B.C. mom to have supervised access with son after ‘urine therapy’ accusations
The B.C. Supreme Court has ordered that a mother have only supervised parenting time with her eight-year-old son after allegations surfaced that she was getting him to engage in the practice of “urine therapy,” including drinking his own urine.
The couple, who are only identified by initials in a court ruling, began living in a marriage-like relationship in 2009, got married in 2010 and their son was born in 2012. They separated last year.
The mom is a proponent of homeopathic, holistic and natural remedies and therapies, and admitted that she participated in fasting and urine therapy, including drinking her own urine, starting earlier this year.
It’s alleged that in April, the boy approached his dad and told him that he had a secret and asked him to promise not to tell his mother. The youngster then proceeded to tell his dad that his mother had made him pee in a jar, after which she put the pee into his fruit smoothie. The boy also claimed that his mother was drinking her own urine.
The father reported the allegations to their family doctor, who advised that the Ministry of Child and Family Development had phoned and would be following-up.
The boy later repeated the allegations to the doctor. The dad notified the mom’s lawyer of the allegations and to demand that the practices stop immediately. He said that he would only agree to supervised parenting by the mom from that time forward.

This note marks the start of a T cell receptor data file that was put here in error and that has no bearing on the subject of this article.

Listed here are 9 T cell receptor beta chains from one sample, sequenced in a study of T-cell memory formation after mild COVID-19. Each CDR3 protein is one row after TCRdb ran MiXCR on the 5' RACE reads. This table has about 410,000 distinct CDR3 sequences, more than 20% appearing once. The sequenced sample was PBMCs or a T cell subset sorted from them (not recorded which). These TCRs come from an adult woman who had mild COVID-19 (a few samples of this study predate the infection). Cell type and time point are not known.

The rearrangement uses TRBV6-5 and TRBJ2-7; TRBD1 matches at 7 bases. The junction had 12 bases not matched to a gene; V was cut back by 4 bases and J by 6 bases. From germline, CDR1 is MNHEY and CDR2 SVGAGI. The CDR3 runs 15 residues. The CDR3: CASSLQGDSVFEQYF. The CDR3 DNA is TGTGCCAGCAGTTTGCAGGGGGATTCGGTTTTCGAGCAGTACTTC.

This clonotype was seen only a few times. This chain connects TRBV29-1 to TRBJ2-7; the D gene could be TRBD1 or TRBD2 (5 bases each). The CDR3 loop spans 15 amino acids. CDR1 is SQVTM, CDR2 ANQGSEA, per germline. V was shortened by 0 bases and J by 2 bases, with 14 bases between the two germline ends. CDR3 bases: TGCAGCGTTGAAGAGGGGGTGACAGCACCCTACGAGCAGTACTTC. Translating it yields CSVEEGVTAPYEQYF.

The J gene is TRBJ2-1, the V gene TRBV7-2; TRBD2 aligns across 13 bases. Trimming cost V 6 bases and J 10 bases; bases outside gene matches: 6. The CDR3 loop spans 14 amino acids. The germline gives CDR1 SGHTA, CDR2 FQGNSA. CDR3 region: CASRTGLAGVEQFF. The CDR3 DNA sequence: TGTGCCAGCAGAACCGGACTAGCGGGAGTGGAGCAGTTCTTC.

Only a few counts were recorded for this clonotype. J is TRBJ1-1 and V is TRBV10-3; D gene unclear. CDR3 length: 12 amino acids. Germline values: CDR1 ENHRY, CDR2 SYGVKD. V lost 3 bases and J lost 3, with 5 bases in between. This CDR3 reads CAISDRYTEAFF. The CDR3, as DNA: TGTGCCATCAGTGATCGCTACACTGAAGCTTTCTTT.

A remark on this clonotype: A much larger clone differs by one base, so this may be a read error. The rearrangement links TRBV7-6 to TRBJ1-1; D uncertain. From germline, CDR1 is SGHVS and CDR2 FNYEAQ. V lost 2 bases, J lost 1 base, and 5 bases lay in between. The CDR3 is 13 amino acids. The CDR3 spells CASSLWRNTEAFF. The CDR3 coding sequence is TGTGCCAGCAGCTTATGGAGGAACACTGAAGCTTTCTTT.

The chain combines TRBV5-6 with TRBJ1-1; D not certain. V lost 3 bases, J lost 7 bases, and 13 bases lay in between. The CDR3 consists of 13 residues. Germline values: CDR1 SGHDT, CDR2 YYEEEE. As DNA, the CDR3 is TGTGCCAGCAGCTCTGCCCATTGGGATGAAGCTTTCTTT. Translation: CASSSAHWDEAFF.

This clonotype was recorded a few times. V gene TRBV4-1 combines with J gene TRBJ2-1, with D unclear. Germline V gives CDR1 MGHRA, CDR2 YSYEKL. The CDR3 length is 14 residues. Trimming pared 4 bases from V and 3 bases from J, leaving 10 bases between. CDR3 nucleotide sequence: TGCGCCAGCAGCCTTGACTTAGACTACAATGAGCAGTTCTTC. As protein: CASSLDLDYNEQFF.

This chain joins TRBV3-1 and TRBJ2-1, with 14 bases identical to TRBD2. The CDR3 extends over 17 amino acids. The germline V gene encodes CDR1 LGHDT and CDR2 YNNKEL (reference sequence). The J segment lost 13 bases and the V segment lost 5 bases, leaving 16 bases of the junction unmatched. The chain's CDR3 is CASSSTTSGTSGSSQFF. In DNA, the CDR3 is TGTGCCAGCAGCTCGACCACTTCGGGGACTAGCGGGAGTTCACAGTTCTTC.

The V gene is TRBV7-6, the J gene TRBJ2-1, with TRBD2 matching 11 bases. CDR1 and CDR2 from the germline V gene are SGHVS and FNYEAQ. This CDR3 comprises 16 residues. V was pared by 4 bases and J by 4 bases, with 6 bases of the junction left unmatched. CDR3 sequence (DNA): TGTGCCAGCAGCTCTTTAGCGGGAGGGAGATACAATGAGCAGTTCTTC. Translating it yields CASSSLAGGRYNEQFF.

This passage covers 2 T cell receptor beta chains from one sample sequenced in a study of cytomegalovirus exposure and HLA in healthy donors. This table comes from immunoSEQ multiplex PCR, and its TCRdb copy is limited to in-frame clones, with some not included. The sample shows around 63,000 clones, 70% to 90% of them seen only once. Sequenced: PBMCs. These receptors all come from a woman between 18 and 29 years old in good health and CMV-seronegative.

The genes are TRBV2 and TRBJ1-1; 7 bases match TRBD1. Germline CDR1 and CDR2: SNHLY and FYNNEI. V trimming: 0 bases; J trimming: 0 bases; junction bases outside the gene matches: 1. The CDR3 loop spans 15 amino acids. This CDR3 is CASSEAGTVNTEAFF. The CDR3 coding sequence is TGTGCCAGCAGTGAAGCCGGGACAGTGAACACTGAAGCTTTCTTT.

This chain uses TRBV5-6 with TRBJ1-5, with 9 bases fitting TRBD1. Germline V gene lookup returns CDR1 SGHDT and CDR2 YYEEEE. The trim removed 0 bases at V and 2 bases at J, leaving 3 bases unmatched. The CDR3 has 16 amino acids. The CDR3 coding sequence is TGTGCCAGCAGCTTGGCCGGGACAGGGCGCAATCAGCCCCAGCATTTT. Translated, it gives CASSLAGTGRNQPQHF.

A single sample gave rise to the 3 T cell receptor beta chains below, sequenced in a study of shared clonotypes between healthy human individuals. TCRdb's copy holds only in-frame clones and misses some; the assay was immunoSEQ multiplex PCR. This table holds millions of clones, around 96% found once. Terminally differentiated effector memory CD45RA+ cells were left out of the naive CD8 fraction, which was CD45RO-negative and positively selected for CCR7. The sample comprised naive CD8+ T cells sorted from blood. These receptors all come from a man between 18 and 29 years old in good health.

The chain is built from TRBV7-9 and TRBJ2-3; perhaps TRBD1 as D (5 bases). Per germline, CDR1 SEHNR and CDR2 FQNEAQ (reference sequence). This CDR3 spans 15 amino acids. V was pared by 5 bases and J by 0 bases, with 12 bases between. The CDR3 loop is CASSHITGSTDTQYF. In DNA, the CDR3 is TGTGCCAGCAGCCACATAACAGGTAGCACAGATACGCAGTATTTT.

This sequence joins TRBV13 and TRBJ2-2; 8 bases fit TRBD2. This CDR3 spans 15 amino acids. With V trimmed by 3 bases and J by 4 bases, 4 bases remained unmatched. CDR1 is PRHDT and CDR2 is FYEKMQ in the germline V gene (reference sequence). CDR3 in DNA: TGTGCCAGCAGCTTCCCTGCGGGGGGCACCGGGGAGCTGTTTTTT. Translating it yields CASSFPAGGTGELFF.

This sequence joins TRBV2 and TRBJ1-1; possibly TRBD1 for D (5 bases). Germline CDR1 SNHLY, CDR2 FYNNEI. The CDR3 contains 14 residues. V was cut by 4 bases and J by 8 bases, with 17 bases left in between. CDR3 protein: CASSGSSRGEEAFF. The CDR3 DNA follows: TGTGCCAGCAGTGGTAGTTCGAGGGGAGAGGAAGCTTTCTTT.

The mother denied using urine therapy on the child. She said she had given the boy a jar to pee into to monitor his lymphatic system, claiming it was a well-known way to check if his kidneys were filtering.
In a ruling on the case, Master Kimberley Robertson noted that both parents had criticized the others’ approach to parenting with the issue of the holistic health practices being one of the many things on which they disagreed. The court’s role was to determine if the parenting of either parent presented a risk of harm to the child to justify one parent being required to have supervised parenting, the master said.
Both parties’ evidence was at times exaggerated in terms of the wrongdoing of the other, but the claimant dad’s evidence was generally more balanced and centred on the child, said Robertson.
“Ultimately, the nub of this application can be summarized by the following statement made by the claimant in his affidavit: ‘(The respondent) is his mom and she loves him, but she is ill and her judgment and health are questionable at this time,’” said Robertson. “I agree with that conclusion.”
On an interim basis, the mom will have supervised parenting time with supervision provided by either a professional group or a third party.